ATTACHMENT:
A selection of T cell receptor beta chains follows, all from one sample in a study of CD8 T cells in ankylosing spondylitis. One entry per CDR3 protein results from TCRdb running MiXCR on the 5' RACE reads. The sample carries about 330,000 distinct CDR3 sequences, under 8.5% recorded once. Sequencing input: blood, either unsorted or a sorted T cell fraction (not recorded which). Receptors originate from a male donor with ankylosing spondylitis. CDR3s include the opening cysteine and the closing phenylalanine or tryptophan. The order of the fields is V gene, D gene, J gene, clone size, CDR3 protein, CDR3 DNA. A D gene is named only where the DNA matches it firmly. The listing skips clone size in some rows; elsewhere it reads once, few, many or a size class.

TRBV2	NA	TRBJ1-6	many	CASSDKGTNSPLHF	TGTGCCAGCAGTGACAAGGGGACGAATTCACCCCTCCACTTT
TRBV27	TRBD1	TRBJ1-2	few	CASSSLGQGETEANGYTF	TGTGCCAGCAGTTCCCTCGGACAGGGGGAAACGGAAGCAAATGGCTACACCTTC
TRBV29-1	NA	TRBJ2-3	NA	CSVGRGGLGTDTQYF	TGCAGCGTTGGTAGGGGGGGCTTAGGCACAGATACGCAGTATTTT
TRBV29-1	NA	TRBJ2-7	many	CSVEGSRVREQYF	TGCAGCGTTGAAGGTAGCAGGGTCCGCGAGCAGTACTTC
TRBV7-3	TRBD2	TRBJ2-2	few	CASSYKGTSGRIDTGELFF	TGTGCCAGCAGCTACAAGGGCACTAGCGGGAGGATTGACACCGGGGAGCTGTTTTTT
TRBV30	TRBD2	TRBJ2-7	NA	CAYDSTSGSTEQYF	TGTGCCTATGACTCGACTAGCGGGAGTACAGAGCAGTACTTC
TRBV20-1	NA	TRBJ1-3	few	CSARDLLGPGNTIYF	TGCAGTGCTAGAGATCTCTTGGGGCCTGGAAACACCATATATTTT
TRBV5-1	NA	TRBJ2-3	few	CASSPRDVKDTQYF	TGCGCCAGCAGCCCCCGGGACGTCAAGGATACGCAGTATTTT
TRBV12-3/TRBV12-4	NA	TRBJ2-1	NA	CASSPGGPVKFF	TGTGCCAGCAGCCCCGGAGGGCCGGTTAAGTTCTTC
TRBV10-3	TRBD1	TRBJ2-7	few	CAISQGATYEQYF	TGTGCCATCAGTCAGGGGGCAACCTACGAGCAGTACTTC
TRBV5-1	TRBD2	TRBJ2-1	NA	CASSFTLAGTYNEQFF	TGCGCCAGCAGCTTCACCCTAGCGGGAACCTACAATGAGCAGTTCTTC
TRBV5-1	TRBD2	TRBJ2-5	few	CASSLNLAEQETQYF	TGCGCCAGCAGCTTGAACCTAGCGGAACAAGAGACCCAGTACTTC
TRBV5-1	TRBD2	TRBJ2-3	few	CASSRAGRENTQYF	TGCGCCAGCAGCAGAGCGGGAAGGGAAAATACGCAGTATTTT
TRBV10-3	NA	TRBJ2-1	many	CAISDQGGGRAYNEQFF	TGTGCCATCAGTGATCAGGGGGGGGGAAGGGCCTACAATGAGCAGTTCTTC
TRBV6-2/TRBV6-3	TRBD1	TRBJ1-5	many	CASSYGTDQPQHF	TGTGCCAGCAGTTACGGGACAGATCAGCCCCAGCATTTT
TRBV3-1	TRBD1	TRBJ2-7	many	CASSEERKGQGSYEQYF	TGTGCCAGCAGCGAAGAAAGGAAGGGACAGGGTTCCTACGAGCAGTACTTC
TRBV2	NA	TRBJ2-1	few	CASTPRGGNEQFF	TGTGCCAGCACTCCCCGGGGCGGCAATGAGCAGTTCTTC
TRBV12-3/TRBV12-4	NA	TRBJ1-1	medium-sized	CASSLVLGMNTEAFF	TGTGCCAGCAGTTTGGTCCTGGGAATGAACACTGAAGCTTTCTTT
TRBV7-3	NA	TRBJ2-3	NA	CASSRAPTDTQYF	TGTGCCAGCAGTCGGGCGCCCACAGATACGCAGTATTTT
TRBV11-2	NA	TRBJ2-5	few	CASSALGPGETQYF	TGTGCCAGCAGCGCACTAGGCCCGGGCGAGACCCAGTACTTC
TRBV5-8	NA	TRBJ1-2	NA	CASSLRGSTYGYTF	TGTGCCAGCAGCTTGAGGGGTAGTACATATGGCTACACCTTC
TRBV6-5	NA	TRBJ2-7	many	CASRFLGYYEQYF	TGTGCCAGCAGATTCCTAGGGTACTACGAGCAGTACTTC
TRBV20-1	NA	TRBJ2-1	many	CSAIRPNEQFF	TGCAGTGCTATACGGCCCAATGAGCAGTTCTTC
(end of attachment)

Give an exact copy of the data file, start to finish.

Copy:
A selection of T cell receptor beta chains follows, all from one sample in a study of CD8 T cells in ankylosing spondylitis. One entry per CDR3 protein results from TCRdb running MiXCR on the 5' RACE reads. The sample carries about 330,000 distinct CDR3 sequences, under 8.5% recorded once. Sequencing input: blood, either unsorted or a sorted T cell fraction (not recorded which). Receptors originate from a male donor with ankylosing spondylitis. CDR3s include the opening cysteine and the closing phenylalanine or tryptophan. The order of the fields is V gene, D gene, J gene, clone size, CDR3 protein, CDR3 DNA. A D gene is named only where the DNA matches it firmly. The listing skips clone size in some rows; elsewhere it reads once, few, many or a size class.

TRBV2	NA	TRBJ1-6	many	CASSDKGTNSPLHF	TGTGCCAGCAGTGACAAGGGGACGAATTCACCCCTCCACTTT
TRBV27	TRBD1	TRBJ1-2	few	CASSSLGQGETEANGYTF	TGTGCCAGCAGTTCCCTCGGACAGGGGGAAACGGAAGCAAATGGCTACACCTTC
TRBV29-1	NA	TRBJ2-3	NA	CSVGRGGLGTDTQYF	TGCAGCGTTGGTAGGGGGGGCTTAGGCACAGATACGCAGTATTTT
TRBV29-1	NA	TRBJ2-7	many	CSVEGSRVREQYF	TGCAGCGTTGAAGGTAGCAGGGTCCGCGAGCAGTACTTC
TRBV7-3	TRBD2	TRBJ2-2	few	CASSYKGTSGRIDTGELFF	TGTGCCAGCAGCTACAAGGGCACTAGCGGGAGGATTGACACCGGGGAGCTGTTTTTT
TRBV30	TRBD2	TRBJ2-7	NA	CAYDSTSGSTEQYF	TGTGCCTATGACTCGACTAGCGGGAGTACAGAGCAGTACTTC
TRBV20-1	NA	TRBJ1-3	few	CSARDLLGPGNTIYF	TGCAGTGCTAGAGATCTCTTGGGGCCTGGAAACACCATATATTTT
TRBV5-1	NA	TRBJ2-3	few	CASSPRDVKDTQYF	TGCGCCAGCAGCCCCCGGGACGTCAAGGATACGCAGTATTTT
TRBV12-3/TRBV12-4	NA	TRBJ2-1	NA	CASSPGGPVKFF	TGTGCCAGCAGCCCCGGAGGGCCGGTTAAGTTCTTC
TRBV10-3	TRBD1	TRBJ2-7	few	CAISQGATYEQYF	TGTGCCATCAGTCAGGGGGCAACCTACGAGCAGTACTTC
TRBV5-1	TRBD2	TRBJ2-1	NA	CASSFTLAGTYNEQFF	TGCGCCAGCAGCTTCACCCTAGCGGGAACCTACAATGAGCAGTTCTTC
TRBV5-1	TRBD2	TRBJ2-5	few	CASSLNLAEQETQYF	TGCGCCAGCAGCTTGAACCTAGCGGAACAAGAGACCCAGTACTTC
TRBV5-1	TRBD2	TRBJ2-3	few	CASSRAGRENTQYF	TGCGCCAGCAGCAGAGCGGGAAGGGAAAATACGCAGTATTTT
TRBV10-3	NA	TRBJ2-1	many	CAISDQGGGRAYNEQFF	TGTGCCATCAGTGATCAGGGGGGGGGAAGGGCCTACAATGAGCAGTTCTTC
TRBV6-2/TRBV6-3	TRBD1	TRBJ1-5	many	CASSYGTDQPQHF	TGTGCCAGCAGTTACGGGACAGATCAGCCCCAGCATTTT
TRBV3-1	TRBD1	TRBJ2-7	many	CASSEERKGQGSYEQYF	TGTGCCAGCAGCGAAGAAAGGAAGGGACAGGGTTCCTACGAGCAGTACTTC
TRBV2	NA	TRBJ2-1	few	CASTPRGGNEQFF	TGTGCCAGCACTCCCCGGGGCGGCAATGAGCAGTTCTTC
TRBV12-3/TRBV12-4	NA	TRBJ1-1	medium-sized	CASSLVLGMNTEAFF	TGTGCCAGCAGTTTGGTCCTGGGAATGAACACTGAAGCTTTCTTT
TRBV7-3	NA	TRBJ2-3	NA	CASSRAPTDTQYF	TGTGCCAGCAGTCGGGCGCCCACAGATACGCAGTATTTT
TRBV11-2	NA	TRBJ2-5	few	CASSALGPGETQYF	TGTGCCAGCAGCGCACTAGGCCCGGGCGAGACCCAGTACTTC
TRBV5-8	NA	TRBJ1-2	NA	CASSLRGSTYGYTF	TGTGCCAGCAGCTTGAGGGGTAGTACATATGGCTACACCTTC
TRBV6-5	NA	TRBJ2-7	many	CASRFLGYYEQYF	TGTGCCAGCAGATTCCTAGGGTACTACGAGCAGTACTTC
TRBV20-1	NA	TRBJ2-1	many	CSAIRPNEQFF	TGCAGTGCTATACGGCCCAATGAGCAGTTCTTC